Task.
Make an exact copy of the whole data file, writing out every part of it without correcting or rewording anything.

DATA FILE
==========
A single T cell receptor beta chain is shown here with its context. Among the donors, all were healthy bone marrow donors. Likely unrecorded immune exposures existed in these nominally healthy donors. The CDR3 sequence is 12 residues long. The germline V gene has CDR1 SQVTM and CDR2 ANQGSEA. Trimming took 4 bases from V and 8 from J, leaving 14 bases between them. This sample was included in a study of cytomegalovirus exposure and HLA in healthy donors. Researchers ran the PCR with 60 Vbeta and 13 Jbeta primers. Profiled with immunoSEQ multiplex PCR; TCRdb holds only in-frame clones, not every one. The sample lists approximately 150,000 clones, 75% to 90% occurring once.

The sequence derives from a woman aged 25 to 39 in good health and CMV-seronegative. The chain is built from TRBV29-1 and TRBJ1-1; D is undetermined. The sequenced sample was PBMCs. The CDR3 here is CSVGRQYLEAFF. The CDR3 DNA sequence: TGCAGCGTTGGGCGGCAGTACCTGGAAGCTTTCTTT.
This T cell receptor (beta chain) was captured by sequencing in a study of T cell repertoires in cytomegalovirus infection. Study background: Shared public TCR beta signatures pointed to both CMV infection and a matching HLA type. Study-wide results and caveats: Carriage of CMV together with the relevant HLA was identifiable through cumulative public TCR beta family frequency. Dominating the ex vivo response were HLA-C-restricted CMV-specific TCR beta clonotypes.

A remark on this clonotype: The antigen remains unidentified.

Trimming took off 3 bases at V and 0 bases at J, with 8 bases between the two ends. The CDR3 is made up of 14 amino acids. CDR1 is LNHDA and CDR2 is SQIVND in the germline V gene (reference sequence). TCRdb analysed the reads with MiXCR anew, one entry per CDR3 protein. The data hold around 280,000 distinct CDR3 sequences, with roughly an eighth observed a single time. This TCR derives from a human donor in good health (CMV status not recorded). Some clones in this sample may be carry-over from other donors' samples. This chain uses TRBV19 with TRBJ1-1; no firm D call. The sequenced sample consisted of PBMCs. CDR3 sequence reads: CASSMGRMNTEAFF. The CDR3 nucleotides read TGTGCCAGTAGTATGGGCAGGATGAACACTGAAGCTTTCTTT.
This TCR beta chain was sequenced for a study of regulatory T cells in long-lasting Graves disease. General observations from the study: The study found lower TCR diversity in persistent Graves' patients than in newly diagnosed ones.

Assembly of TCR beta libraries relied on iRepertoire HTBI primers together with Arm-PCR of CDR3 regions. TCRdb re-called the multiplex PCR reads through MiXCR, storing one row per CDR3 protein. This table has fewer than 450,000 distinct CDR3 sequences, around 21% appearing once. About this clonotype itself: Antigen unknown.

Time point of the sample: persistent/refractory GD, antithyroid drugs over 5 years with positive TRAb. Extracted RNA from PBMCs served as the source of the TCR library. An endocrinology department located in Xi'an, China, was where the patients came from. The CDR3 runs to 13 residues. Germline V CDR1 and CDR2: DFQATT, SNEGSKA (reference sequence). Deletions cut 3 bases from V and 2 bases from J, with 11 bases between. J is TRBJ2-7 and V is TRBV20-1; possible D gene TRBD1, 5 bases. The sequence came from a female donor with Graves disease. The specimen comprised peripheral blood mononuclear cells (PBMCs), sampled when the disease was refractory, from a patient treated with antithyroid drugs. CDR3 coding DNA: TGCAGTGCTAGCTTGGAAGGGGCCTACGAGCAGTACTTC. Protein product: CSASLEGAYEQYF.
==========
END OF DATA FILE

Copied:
A single T cell receptor beta chain is shown here with its context. Among the donors, all were healthy bone marrow donors. Likely unrecorded immune exposures existed in these nominally healthy donors. The CDR3 sequence is 12 residues long. The germline V gene has CDR1 SQVTM and CDR2 ANQGSEA. Trimming took 4 bases from V and 8 from J, leaving 14 bases between them. This sample was included in a study of cytomegalovirus exposure and HLA in healthy donors. Researchers ran the PCR with 60 Vbeta and 13 Jbeta primers. Profiled with immunoSEQ multiplex PCR; TCRdb holds only in-frame clones, not every one. The sample lists approximately 150,000 clones, 75% to 90% occurring once.

The sequence derives from a woman aged 25 to 39 in good health and CMV-seronegative. The chain is built from TRBV29-1 and TRBJ1-1; D is undetermined. The sequenced sample was PBMCs. The CDR3 here is CSVGRQYLEAFF. The CDR3 DNA sequence: TGCAGCGTTGGGCGGCAGTACCTGGAAGCTTTCTTT.
This T cell receptor (beta chain) was captured by sequencing in a study of T cell repertoires in cytomegalovirus infection. Study background: Shared public TCR beta signatures pointed to both CMV infection and a matching HLA type. Study-wide results and caveats: Carriage of CMV together with the relevant HLA was identifiable through cumulative public TCR beta family frequency. Dominating the ex vivo response were HLA-C-restricted CMV-specific TCR beta clonotypes.

A remark on this clonotype: The antigen remains unidentified.

Trimming took off 3 bases at V and 0 bases at J, with 8 bases between the two ends. The CDR3 is made up of 14 amino acids. CDR1 is LNHDA and CDR2 is SQIVND in the germline V gene (reference sequence). TCRdb analysed the reads with MiXCR anew, one entry per CDR3 protein. The data hold around 280,000 distinct CDR3 sequences, with roughly an eighth observed a single time. This TCR derives from a human donor in good health (CMV status not recorded). Some clones in this sample may be carry-over from other donors' samples. This chain uses TRBV19 with TRBJ1-1; no firm D call. The sequenced sample consisted of PBMCs. CDR3 sequence reads: CASSMGRMNTEAFF. The CDR3 nucleotides read TGTGCCAGTAGTATGGGCAGGATGAACACTGAAGCTTTCTTT.
This TCR beta chain was sequenced for a study of regulatory T cells in long-lasting Graves disease. General observations from the study: The study found lower TCR diversity in persistent Graves' patients than in newly diagnosed ones.

Assembly of TCR beta libraries relied on iRepertoire HTBI primers together with Arm-PCR of CDR3 regions. TCRdb re-called the multiplex PCR reads through MiXCR, storing one row per CDR3 protein. This table has fewer than 450,000 distinct CDR3 sequences, around 21% appearing once. About this clonotype itself: Antigen unknown.

Time point of the sample: persistent/refractory GD, antithyroid drugs over 5 years with positive TRAb. Extracted RNA from PBMCs served as the source of the TCR library. An endocrinology department located in Xi'an, China, was where the patients came from. The CDR3 runs to 13 residues. Germline V CDR1 and CDR2: DFQATT, SNEGSKA (reference sequence). Deletions cut 3 bases from V and 2 bases from J, with 11 bases between. J is TRBJ2-7 and V is TRBV20-1; possible D gene TRBD1, 5 bases. The sequence came from a female donor with Graves disease. The specimen comprised peripheral blood mononuclear cells (PBMCs), sampled when the disease was refractory, from a patient treated with antithyroid drugs. CDR3 coding DNA: TGCAGTGCTAGCTTGGAAGGGGCCTACGAGCAGTACTTC. Protein product: CSASLEGAYEQYF.